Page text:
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  • Health workers of Italian Navy at one of two new drive-in swab test centers of the Italian Army in Florence and Versilia, Lucca's area in Florence, Italy, 16 November 2020.

    Health workers of Italian Navy at one of two new drive-in swab test centers of the Italian Army in Florence and Versilia, Lucca's area in Florence, Italy, 16 November 2020. | Photo: EFE/EPA/ Italian Ministry of Defense

Published 16 November 2020
Opinion

According to the Pan American Health Organization (PAHO), in the region alone, the COVID-19 pandemic had killed at least 2.500 health workers and infected over 570.000 as of September. 
 

The World Health Organization (WHO) announced on Monday that 2021 was designated as the International Year of Health and Care Workers, "recognizing the dedication and sacrifice of the millions of health and care workers at the forefront of the Covid-19 pandemic."

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The WHO Secretary-General Tedros Adhanom Ghebreyesus said via Twitter that he was "very pleased to see the decision to designate next year as the International Year of Healthcare and Care Workers. We need to collectively strengthen our investment in training healthcare personnel to end the Covid-19 pandemic and achieve health for all."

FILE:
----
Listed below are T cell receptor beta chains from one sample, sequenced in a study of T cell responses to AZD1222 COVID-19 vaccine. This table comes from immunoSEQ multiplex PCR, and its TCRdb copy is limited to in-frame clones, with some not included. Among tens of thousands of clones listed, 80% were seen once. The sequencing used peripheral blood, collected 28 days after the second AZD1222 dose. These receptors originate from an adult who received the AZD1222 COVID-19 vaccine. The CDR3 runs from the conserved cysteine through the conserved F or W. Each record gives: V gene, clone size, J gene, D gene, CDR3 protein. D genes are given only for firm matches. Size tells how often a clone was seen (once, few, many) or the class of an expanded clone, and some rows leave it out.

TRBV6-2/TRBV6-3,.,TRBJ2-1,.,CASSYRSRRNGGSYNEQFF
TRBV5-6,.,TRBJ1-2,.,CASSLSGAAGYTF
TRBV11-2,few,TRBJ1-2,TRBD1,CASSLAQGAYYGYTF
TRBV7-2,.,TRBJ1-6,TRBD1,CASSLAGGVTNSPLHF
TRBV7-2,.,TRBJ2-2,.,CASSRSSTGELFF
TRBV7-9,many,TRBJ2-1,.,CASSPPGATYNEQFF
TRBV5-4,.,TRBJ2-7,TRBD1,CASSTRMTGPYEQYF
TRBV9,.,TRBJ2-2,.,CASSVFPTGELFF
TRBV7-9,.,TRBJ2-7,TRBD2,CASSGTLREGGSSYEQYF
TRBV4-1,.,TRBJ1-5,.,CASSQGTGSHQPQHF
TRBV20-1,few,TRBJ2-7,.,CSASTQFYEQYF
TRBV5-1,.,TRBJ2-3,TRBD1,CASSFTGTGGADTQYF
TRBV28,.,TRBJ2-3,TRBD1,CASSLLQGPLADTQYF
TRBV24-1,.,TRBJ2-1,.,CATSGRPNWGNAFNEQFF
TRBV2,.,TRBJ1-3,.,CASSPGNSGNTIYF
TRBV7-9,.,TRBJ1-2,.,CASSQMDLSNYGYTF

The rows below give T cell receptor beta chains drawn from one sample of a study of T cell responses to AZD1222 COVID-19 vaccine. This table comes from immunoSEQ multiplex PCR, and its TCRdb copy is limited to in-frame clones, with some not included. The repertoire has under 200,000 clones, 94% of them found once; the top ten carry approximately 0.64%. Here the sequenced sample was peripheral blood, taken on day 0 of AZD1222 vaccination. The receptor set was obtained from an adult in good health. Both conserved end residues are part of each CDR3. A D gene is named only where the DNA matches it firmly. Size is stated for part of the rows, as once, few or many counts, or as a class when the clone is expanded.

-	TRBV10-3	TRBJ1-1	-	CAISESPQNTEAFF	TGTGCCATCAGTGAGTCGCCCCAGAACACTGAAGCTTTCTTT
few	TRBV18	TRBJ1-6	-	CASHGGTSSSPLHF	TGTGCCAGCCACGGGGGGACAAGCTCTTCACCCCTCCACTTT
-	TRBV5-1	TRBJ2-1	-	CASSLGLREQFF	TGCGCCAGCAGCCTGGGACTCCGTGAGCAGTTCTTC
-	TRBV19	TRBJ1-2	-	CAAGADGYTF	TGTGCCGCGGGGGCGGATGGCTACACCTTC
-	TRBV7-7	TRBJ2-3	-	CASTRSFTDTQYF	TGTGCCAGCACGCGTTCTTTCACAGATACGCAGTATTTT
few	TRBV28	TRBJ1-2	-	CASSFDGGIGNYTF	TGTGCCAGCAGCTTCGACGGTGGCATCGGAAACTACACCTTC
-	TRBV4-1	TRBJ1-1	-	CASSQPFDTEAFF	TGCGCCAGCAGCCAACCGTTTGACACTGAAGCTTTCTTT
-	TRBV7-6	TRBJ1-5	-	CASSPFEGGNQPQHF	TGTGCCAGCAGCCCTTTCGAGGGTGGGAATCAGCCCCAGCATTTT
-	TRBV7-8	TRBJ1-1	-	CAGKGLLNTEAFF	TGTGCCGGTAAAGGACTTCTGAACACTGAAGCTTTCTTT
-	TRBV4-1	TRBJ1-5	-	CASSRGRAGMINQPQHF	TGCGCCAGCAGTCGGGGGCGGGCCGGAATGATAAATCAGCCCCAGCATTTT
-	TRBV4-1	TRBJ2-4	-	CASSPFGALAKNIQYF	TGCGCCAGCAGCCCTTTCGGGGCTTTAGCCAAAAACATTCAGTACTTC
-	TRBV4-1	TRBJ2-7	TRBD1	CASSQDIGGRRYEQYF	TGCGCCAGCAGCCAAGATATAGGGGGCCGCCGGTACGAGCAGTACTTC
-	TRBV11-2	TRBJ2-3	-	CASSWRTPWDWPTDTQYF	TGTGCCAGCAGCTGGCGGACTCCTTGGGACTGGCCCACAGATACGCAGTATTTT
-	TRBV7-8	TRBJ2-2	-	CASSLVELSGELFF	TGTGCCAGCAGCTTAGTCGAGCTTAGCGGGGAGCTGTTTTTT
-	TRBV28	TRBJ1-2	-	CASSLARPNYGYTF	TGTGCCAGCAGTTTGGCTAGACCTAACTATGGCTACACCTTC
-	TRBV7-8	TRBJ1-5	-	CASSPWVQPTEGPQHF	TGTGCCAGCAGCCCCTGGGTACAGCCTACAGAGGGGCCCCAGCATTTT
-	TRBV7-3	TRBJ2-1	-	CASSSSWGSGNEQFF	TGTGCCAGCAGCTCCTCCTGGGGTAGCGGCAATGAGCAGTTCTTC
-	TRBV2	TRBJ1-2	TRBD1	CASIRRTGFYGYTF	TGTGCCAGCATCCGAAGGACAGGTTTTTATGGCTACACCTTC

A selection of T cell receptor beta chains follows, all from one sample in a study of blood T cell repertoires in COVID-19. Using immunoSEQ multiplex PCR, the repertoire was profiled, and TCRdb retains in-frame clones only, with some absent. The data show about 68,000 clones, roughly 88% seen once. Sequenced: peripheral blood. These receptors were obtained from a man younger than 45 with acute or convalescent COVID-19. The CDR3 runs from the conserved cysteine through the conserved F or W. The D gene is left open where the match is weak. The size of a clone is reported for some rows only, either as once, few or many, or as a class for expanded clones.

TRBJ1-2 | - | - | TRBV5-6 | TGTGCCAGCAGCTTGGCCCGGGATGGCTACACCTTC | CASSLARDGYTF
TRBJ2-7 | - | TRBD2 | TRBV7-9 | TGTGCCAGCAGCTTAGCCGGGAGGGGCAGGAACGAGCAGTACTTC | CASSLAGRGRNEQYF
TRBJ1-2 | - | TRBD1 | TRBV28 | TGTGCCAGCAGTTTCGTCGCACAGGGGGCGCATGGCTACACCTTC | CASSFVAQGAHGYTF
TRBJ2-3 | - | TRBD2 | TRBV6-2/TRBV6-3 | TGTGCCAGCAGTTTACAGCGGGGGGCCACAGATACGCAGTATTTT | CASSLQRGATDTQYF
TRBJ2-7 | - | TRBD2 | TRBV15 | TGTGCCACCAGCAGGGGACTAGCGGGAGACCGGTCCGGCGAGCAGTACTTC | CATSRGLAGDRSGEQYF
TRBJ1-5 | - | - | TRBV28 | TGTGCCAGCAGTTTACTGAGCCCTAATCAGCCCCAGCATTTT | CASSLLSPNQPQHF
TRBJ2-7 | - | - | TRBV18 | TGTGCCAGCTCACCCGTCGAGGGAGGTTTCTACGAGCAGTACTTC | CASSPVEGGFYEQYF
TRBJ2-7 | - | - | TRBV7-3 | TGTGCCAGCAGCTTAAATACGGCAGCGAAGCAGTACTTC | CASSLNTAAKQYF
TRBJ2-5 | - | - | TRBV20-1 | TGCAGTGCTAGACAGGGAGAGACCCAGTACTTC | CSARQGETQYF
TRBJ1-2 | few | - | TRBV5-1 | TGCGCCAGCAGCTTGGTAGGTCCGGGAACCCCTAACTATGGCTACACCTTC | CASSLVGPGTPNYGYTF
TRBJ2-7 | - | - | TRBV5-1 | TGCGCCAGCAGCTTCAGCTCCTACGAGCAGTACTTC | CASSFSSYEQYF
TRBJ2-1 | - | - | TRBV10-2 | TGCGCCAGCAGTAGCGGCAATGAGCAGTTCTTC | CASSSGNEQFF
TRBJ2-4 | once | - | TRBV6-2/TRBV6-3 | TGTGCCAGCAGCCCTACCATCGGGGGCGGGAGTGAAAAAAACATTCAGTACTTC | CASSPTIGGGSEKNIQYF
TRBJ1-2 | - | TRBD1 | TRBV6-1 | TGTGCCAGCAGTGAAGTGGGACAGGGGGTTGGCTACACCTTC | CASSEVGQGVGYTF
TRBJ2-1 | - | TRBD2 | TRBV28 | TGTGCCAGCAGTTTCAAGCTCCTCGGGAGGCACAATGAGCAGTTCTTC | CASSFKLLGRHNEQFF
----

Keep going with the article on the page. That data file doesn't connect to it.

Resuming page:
Health Workers are at the forefront in the fight against the COVID-19 pandemic and are also the most vulnerable to get infected. Hence, the WHO has said that vaccinating the entire sector worldwide is a priority.

According to the Pan American Health Organization (PAHO) in the region alone, the COVID-19 pandemic had killed at least 2.500 health workers and infected over 570.000 as of September.

On the other hand, the latest data from the International Labor Organization (ILO) shows that globally, "women make up 70% of those employed in the health sector and, based on data available for close to 100 countries, 72% of skilled health occupations."

However, although the sector is a cornerstone to bit the COVID-19 pandemic, most countries face a critical shortage of these professionals due to a lack of policies to foster employment, alongside with ow pay and occupational safety and health risks.

The International Council of Nurses, after collecting data from 44 of the world’s 195 countries, estimated in October that at least 1,097 nurses have died since the beginning of the COVID-19 pandemic and COVID-19 health workers fatalities worldwide could surpass 20.000.

   

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